What Is Bikram Yoga?

Bikram yoga is an offshoot of the yoga practiced by the Indian yogis since time immemorial. Bikram yoga is a style of yoga that has been developed by Bikram Chaudhary. Born in Kolkata (India), Bikram trained in yoga under Bishnu Ghosh, the brother of Paramahansa Yogananda, the great exponent of ancient Indian yoga. He founded the Yoga College of India in Beverly Hills in 1974.

Bikram yoga is also called hot yoga because the yogic exercises are performed in a room heated to a temperature between 105°F to 115°F. The humidity level of the room is kept 60% higher than the normal in order to prevent dehydration that can occur because of the heat. The exercise regime comprises of a total of 26 exercises including breathing exercises called “Pranayaam” and physical postures called “Aasans.” Each physical posture is specific to a certain part or organ of the body. The total exercise regime, thus, aims at improving the all-round fitness of the body and mind of the practitioner.

Traditional Yoga vs Bikram Yoga

Traditional yogic exercises are generally performed in the open air. Bikram yoga, on the other hand, is practiced in a hot room. It is quite well known that when an object is heated, it expands and becomes soft and malleable. Bikram yoga applies this basic principle of heat to the organs of human body. Practicing yoga in a hot room promotes profuse sweating, which in turn, eliminates the toxins from the body. Secondly, heat makes the muscles more flexible.

How Does Bikram Yoga Improve Health?

Yogic postures involve two processes, compression and extension. Both the components function in tandem with each other in every yogic posture. While the compression part of the yogic posture temporarily cuts off the blood supply, the extension part pushes the heart to pump in fresh blood. Both these functions together promote blood circulation.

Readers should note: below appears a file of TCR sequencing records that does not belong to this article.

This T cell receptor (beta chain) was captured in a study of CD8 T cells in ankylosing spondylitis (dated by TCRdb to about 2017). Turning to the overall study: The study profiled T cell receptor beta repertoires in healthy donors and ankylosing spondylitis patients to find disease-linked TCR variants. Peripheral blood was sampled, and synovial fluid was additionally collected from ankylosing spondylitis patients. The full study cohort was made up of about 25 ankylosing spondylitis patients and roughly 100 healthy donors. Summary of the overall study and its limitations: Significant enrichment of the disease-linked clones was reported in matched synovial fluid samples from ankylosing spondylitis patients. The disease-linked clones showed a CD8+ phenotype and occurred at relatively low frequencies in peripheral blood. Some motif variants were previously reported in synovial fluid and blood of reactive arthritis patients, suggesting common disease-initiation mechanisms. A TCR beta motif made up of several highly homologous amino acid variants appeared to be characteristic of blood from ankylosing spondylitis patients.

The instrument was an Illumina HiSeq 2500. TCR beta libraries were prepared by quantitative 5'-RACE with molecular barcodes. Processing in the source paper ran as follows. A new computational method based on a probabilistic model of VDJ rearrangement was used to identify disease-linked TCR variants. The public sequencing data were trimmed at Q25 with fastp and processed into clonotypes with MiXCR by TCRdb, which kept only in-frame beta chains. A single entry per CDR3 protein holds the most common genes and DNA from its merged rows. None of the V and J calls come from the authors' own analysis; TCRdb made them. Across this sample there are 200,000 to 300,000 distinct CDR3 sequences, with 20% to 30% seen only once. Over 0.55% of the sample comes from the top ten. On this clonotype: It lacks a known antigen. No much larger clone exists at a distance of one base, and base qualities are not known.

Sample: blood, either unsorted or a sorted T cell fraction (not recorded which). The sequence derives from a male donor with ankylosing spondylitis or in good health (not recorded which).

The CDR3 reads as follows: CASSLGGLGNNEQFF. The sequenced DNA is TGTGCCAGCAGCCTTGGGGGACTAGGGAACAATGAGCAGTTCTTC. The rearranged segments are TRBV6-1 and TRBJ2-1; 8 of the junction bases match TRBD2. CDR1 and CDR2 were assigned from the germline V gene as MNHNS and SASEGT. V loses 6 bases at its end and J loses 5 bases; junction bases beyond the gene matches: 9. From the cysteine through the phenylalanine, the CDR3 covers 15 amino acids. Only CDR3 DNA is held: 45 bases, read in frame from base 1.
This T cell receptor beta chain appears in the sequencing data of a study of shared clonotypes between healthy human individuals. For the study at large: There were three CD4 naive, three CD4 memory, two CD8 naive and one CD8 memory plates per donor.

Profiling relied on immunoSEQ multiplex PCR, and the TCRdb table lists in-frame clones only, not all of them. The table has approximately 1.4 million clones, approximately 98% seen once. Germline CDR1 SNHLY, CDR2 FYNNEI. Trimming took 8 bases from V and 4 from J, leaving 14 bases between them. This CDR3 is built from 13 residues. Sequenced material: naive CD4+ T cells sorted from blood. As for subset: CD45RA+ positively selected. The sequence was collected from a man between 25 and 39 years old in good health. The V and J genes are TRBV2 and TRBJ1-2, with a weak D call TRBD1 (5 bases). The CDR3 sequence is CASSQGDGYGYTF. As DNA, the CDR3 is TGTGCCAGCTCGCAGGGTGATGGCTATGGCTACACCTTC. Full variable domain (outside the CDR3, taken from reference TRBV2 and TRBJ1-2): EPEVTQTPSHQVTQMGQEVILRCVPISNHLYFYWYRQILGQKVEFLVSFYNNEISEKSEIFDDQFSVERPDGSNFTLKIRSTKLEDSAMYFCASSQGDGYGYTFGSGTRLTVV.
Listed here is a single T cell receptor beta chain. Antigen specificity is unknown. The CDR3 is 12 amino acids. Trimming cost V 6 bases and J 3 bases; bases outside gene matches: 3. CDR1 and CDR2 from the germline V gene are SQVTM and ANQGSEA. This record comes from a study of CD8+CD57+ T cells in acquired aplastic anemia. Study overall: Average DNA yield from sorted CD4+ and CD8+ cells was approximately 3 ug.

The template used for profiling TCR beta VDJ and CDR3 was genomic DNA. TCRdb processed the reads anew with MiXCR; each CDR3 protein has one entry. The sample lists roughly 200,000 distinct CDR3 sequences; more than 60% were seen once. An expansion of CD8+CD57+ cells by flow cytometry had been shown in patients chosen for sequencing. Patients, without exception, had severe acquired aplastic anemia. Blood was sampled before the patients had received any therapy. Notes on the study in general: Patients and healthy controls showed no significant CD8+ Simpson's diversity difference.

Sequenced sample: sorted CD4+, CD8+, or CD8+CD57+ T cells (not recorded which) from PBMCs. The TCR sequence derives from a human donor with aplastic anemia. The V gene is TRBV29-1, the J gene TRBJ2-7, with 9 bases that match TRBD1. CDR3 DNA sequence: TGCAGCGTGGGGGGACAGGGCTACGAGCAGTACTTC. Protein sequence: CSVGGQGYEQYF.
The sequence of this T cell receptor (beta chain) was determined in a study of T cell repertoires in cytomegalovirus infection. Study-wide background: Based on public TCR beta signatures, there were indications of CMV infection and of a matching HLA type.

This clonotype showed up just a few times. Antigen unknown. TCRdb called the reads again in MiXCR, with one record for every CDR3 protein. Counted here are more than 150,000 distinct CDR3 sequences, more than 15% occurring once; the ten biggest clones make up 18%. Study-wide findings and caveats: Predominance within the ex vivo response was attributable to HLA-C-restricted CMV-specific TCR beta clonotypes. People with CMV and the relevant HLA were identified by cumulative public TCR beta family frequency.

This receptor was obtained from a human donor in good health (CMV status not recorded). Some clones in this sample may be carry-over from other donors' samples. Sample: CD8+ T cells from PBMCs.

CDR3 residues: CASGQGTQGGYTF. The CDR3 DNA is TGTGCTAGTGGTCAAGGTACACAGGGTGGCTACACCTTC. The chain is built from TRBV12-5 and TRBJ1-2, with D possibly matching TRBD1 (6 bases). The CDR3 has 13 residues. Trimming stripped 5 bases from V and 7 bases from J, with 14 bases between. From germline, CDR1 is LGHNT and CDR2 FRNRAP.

The pumping in of the blood brings in a fresh oxygen, which reaches every joint, cell and tissue of the body and rejuvenates its functioning. Moreover, the increased influx of the fresh blood pushes the toxins, which breed bacteria and cause infection, out of the body.

Hot yoga warms up and stretches every muscle, joint, tendon, ligament, vertebrae and organ of the body. Once the body becomes flexible, it becomes much easier to perform the various “Asanas” or exercises that involve a lot of movement and stretching. In other words, the heat in the room eases the limbs, muscles and joints, making them supple and flexible. The heat also dilates the capillaries, tissues, cells and glands, which can take in the increased supply of blood along with the fresh oxygen. The fresh air not only nourishes the body, but also cleans it by eliminating the wastes.

Bikram yoga also promotes weight loss. The body, when warm, burns fat more efficiently. There is an increase in metabolism, which in turn, accelerates the assimilation of glucose and fatty acids. Therefore, you can lose fat from problem areas in a short span of time.


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